Tastewise, this was a delicious tea on its own. Sweet, citrusy, and honeyed with a bright yellow color. Normally I steep chamomile for 5 minutes but I decided to brew it extra strong and steeped for 10 minutes. Even then it was soft and very soothing.
A couple of cups of this and some classical music on Spotify definitely helped me sleep better last night. Hopefully it’s not simply a placebo effect because it’s such a lovely and relaxing bedtime tea. I will experiment tonight by upping the quantity of chamomile and maybe blend in some dried lavender.
Flavors: Citrusy, Honey
Autumn Harvest! This pumpkin tea has a soft spot for me, because it was pretty much the first loose leaf tea I purchased that got me into tea, back when I was on a vacation Labor Day Weekend back in 2016 (I think the other tea I bought that vacation was a Cinnamon Plum herbal full of hibi that pretty much everyone on here would hate, but that cemented me as a hibi lover for life… I’ve just about sipped that one down, too!) It’s simply time for these oldest teas to go, even though they hold dear memories for me.
The tea steeps up a lovely rich amber color and has a lovely spicy scent. This is one of those pumpkin teas that actually has a savory, squashy pumpkin note, which I really like. The black base is medium bodied and there is a notable cinnamon spiciness that is left on the tongue and creates a warmth and sense of coziness. It isn’t too overbearing, as there is a natural sweetness to the cup from the maple crystals that balances the cinnamon nicely.
This is a pumpkin tea that is far less “desserty” than others; the whipped cream and caramel flavorings just don’t really pop in the cup, and it doesn’t really have a “pumpkin pie” flavor, so if that is what you are looking for, this isn’t really the pumpkin tea for you. To me, this tea tastes a bit more like pumpkin squash roasted in cinnamon and sweetened with just a hint of maple, and the taste it leaves on my tongue just makes me think of autumn… that spicy, warm feeling just reminds me of fires and fall leaves on a cold morning, somehow.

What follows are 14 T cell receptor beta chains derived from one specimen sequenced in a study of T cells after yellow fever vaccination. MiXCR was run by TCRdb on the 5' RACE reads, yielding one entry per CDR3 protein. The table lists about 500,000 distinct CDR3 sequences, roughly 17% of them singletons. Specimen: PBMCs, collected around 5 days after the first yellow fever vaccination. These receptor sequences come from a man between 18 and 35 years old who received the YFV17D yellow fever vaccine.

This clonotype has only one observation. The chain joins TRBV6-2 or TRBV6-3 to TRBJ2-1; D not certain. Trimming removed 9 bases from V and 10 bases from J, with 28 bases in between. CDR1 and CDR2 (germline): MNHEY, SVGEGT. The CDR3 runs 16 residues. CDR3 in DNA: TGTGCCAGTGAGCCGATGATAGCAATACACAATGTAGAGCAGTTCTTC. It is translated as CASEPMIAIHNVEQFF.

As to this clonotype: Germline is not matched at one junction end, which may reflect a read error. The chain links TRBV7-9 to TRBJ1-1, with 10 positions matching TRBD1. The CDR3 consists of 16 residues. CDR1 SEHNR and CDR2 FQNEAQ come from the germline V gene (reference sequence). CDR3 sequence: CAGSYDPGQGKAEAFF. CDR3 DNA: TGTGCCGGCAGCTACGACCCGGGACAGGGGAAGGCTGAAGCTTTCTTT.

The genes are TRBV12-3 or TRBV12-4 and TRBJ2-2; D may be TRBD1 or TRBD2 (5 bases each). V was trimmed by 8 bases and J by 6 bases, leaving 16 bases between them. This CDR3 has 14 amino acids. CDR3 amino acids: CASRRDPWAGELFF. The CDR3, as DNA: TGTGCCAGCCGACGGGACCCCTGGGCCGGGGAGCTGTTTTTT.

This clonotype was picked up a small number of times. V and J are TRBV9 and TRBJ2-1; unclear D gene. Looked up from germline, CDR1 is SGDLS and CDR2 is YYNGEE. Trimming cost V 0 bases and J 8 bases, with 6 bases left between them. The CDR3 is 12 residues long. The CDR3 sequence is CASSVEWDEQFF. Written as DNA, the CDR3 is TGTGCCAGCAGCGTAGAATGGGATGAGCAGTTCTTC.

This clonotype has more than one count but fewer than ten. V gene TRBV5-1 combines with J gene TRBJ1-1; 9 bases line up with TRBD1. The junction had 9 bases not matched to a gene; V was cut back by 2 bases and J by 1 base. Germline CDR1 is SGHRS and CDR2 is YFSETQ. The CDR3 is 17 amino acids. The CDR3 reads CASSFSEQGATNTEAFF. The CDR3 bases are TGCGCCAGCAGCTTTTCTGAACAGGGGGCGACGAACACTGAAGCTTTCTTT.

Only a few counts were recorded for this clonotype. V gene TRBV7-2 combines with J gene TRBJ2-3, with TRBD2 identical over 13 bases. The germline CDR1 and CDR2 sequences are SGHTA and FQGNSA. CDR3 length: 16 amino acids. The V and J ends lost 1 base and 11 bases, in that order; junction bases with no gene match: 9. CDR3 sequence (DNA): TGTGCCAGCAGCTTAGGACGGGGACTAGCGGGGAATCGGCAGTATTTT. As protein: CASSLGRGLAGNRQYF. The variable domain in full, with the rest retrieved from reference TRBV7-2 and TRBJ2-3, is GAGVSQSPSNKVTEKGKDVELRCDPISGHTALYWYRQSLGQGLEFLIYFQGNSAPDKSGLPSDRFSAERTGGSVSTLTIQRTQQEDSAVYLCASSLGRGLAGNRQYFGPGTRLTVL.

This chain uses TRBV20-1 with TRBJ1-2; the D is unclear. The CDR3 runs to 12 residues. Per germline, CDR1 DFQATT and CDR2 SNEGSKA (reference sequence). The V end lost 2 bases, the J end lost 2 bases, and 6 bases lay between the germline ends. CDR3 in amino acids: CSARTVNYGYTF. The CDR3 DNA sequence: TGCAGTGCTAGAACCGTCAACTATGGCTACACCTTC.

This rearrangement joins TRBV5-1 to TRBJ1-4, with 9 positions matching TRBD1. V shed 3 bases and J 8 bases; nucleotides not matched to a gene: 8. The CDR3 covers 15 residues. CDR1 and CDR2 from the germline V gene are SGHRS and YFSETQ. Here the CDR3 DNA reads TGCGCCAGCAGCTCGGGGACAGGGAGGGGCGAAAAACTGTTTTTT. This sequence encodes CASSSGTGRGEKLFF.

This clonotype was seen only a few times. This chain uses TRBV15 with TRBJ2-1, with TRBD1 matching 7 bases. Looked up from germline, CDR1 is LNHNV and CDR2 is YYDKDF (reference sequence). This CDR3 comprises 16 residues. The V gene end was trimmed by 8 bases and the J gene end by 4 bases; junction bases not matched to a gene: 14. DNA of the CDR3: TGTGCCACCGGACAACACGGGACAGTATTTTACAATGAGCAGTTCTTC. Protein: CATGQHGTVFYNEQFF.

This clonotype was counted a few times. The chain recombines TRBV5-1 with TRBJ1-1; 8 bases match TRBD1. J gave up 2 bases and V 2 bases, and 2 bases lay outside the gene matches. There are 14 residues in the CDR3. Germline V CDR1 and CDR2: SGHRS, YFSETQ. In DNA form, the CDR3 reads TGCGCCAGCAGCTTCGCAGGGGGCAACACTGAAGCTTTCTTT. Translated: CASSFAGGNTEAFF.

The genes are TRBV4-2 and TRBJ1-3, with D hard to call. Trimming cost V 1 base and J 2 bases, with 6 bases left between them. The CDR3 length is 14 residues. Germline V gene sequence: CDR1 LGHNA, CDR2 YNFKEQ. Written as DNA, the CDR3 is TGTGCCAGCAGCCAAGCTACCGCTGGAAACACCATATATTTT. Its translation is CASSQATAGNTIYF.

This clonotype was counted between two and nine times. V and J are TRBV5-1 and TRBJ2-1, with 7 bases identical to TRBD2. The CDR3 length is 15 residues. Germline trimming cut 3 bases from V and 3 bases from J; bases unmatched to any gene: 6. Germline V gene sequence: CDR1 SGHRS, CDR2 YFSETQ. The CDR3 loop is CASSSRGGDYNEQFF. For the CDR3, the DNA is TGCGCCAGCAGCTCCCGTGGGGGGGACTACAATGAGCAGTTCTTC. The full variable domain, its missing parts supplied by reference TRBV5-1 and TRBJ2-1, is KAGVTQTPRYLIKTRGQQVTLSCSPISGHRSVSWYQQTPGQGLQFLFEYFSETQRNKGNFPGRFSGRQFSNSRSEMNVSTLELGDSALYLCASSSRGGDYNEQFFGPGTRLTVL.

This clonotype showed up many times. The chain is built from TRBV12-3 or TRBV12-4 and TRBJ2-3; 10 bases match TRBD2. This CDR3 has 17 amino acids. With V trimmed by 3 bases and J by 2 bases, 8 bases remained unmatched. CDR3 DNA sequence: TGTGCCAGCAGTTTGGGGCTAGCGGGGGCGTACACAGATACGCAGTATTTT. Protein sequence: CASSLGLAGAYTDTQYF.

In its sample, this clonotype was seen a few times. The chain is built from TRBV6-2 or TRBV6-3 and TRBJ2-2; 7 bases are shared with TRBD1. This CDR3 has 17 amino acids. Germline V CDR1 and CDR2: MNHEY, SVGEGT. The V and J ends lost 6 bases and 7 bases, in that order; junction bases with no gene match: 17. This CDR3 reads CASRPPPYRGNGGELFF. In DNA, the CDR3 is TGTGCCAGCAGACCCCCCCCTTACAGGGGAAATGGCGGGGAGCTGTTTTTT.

It does have “latte” in the name, and does hold up to making latte style quite well! When making this tea as a latte, I like going in with extra leaf, and using vanilla almond milk. Personally, the tea evokes such strong feelings of autumn to me when drunk plain that I actually prefer it sans milk. It’s a bit stronger, spicier, and just has a unique savory flavor profile that I haven’t quite found in any other pumpkin tea. But it’s all a matter of personal taste!
It’s a nostalgic tea for me. The closest taste match I’ve found to this one is 52Tea’s Pumpkin Chai, which is equally nom, but also comes and goes sporadically. I try to avoid Spice and Tea Exchange these days because their prices are highway robbery (as a tea newb I didn’t know better!) but maybe next fall I’ll restock this one, just for old time’s sake.
Flavors: Cinnamon, Malt, Maple, Pumpkin, Spicy, Sweet
This is my first and long overdue first review for this website. This was the first tea I tried from the spice and tea Exchange and have fallen in LOVE with this tea. It’s the perfect combination of black tea and chocolate. I usually steep this tea for 5 minutes.
I normally prefer my teas very strong, so the flavor was almost too subtle for my taste. Even so, the aroma was strong and the flavor was still pleasant. I didn’t taste the strawberry and rhubarb very much, but it was more present in the aroma. The grassy and floral aspects were more present in the taste.
Flavors: Floral, Green, Rhubarb, Strawberry
This is one of my favorite peach teas. It has a rich peach flavor, with a lot of fruity flavor notes. There is a bit of a subtle citrus-orange flavor beneath the peach in the aftertaste. I prefer to drink the tea sans sweetener as the tea has a lot of natural sweetness, but do find that adding just a touch tends to bring out some very subtle berry notes in the tea, which I didn’t really notice otherwise. The green rooibos is a nice base which is very light and takes the fruit flavors well; there are no lingering grassy or vegetative flavors like you might find in a similar green tea fruit blend. This is a great caffeine-free option for a strong peach-flavored sweet tea. It also makes a great iced tea! I find I can’t stand red rooibos iced (I love it warm, but something about icing it brings out a certain flavor to my palate that is cough syrupy to me!) but I have no problem at all with green rooibos as an iced drink, and this blend is very refreshing as an iced tea!
Flavors: Berry, Fruity, Orange, Peach, Sweet